Diversity and Inclusion: Intersectionality

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No one person is defined by one social identity. In other words, someone isn’t just White or Black but a Baptist, African American, straight woman from Savannah, Georgia. And these identities only tell part of our story. This same woman could be a grandmother, a community leader, a gardener, a wife, and so on.

Intersectionality is a word we use to describe overlapping social identities and the impacts of holding multiple identities at the same time. Some identities come with privilege and others come with disadvantage depending the social context. The layering of these identities mean that everyone’s experience of bias is different even when similarities exist based on group identity. Why is this important to understand?

A person-centered approach recognizes that we are not defined by any one social group identity.  The combination of identities matter.

When we really know the person we bring them the honor and respect they deserve.

When we do not acknowledge multiple intersecting identities we run the risk of making assumptions based on simplified or partial information. For example, we often assume that people who are immigrants are poor and uneducated. This is certainly not the case for many immigrants who seek employment in senior living and who have completed multiple or esteemed degrees in their home countries.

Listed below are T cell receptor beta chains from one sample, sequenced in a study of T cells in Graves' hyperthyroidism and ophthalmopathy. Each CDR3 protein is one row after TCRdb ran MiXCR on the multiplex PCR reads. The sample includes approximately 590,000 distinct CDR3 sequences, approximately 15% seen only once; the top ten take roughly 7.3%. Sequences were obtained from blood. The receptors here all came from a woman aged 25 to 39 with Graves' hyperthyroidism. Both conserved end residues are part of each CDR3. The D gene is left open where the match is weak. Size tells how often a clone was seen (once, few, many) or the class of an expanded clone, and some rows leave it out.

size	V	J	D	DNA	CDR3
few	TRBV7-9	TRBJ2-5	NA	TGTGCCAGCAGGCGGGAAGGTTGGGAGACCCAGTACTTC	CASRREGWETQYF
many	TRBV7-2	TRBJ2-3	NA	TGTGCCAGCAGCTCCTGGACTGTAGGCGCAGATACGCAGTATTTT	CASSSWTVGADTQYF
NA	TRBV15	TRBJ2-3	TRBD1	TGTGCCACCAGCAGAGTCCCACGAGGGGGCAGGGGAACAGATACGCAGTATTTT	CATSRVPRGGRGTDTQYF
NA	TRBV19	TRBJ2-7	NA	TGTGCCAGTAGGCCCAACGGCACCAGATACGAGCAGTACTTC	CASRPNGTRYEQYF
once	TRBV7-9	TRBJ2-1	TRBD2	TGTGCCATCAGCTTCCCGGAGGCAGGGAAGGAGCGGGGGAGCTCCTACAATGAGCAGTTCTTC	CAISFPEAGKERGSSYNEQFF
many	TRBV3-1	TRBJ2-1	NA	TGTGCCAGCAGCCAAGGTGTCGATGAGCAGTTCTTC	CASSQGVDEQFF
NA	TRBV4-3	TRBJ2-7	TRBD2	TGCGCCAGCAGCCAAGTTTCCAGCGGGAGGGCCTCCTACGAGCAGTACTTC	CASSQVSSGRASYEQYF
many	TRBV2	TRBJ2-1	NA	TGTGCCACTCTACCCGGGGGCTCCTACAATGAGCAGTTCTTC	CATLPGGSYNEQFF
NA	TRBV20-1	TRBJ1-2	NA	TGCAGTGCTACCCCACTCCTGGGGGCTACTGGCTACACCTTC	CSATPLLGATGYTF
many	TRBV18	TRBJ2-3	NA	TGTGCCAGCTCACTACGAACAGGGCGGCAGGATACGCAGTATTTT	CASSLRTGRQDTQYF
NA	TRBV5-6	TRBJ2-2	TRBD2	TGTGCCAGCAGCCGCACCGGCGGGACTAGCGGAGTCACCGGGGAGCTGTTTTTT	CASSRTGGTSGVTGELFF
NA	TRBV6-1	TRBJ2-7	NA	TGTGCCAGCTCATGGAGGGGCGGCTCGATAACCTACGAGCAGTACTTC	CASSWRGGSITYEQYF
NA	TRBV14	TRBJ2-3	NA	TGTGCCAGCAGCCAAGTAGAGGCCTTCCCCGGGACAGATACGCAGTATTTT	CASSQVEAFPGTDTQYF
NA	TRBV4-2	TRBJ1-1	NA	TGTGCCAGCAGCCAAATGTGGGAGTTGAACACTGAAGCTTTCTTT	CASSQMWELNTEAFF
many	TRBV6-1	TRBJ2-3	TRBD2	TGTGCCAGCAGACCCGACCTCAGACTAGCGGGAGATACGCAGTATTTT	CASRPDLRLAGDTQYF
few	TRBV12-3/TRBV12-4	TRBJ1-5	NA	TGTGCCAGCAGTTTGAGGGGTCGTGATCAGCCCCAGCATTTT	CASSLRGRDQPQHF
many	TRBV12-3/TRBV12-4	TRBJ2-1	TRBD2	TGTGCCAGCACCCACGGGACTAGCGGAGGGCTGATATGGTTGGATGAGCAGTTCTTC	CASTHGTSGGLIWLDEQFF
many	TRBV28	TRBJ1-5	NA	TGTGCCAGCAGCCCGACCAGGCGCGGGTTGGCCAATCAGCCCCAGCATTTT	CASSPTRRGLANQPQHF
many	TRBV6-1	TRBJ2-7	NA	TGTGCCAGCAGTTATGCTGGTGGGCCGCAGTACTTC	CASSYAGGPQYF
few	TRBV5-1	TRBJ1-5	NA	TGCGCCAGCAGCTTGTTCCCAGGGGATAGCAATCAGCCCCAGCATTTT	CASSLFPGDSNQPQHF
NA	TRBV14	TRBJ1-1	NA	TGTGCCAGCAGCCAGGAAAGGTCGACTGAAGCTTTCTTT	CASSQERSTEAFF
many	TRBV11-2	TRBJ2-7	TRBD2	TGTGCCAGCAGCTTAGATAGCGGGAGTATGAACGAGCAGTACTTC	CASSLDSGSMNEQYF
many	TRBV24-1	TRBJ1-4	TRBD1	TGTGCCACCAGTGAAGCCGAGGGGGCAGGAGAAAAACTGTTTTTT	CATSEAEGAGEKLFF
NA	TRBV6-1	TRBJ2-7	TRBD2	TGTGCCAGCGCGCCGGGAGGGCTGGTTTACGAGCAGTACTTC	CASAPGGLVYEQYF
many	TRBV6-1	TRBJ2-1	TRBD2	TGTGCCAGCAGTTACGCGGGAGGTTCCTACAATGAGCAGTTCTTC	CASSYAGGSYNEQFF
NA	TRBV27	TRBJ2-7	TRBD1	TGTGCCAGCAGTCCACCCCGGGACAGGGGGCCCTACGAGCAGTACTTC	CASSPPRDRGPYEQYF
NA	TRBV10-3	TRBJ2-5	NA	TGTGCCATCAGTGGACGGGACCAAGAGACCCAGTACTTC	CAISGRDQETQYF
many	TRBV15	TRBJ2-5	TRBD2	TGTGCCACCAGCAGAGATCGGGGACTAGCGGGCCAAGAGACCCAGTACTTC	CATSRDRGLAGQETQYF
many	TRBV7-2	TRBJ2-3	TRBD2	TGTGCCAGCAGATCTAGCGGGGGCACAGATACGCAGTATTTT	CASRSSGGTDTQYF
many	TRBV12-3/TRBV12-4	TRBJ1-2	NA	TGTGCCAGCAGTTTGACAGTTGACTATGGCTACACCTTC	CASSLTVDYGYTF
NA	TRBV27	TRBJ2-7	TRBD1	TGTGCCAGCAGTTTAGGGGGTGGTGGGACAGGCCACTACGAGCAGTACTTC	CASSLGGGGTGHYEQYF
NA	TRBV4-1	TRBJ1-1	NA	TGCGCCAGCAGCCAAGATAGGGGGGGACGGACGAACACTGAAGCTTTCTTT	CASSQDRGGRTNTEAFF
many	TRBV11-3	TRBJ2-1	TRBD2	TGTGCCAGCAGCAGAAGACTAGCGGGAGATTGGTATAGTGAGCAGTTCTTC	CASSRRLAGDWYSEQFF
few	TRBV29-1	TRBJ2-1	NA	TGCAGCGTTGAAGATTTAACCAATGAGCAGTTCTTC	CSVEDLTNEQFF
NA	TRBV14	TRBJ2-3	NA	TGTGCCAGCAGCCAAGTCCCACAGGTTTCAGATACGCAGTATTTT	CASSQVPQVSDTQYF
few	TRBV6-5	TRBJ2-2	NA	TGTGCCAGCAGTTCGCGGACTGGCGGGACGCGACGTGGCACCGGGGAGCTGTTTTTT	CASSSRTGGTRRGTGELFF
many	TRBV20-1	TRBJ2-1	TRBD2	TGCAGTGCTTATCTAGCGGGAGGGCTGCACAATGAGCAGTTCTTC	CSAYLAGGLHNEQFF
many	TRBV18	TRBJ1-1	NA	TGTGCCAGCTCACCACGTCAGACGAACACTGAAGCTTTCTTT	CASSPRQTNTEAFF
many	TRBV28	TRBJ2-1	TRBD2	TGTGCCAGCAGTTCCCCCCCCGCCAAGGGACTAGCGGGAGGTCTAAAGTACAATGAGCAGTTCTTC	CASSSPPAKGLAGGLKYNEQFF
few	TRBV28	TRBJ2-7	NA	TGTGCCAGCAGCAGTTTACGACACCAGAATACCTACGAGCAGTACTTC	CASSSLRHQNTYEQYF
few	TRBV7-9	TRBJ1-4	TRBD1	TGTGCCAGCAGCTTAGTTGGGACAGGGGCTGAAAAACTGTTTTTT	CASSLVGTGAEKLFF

Intersectionality points us to question our assumptions and value the diversity that each person brings to the community. Thinking in this way can help you strengthen your community. For example, knowing your resident was not only a loving grandmother but was also a civil rights leader could help you identify the perfect person to help plan Black History Month activities.

How can you and your organization take a more inclusive perspective and work toward becoming a person-centered organization?

Some starting points might be:

  • Ask staff and residents to reflect on their life histories.
  • Listen to their experiences and brainstorm ways together that the strengths of your community members – both residents and staff- could enhance the ways you celebrate diversity and include all members.
  • After staff and residents have shared life histories, ask each other what was surprising about the other’s stories?

How does this reflect the assumptions made before we listened to each other and acknowledged our overlapping social identities?

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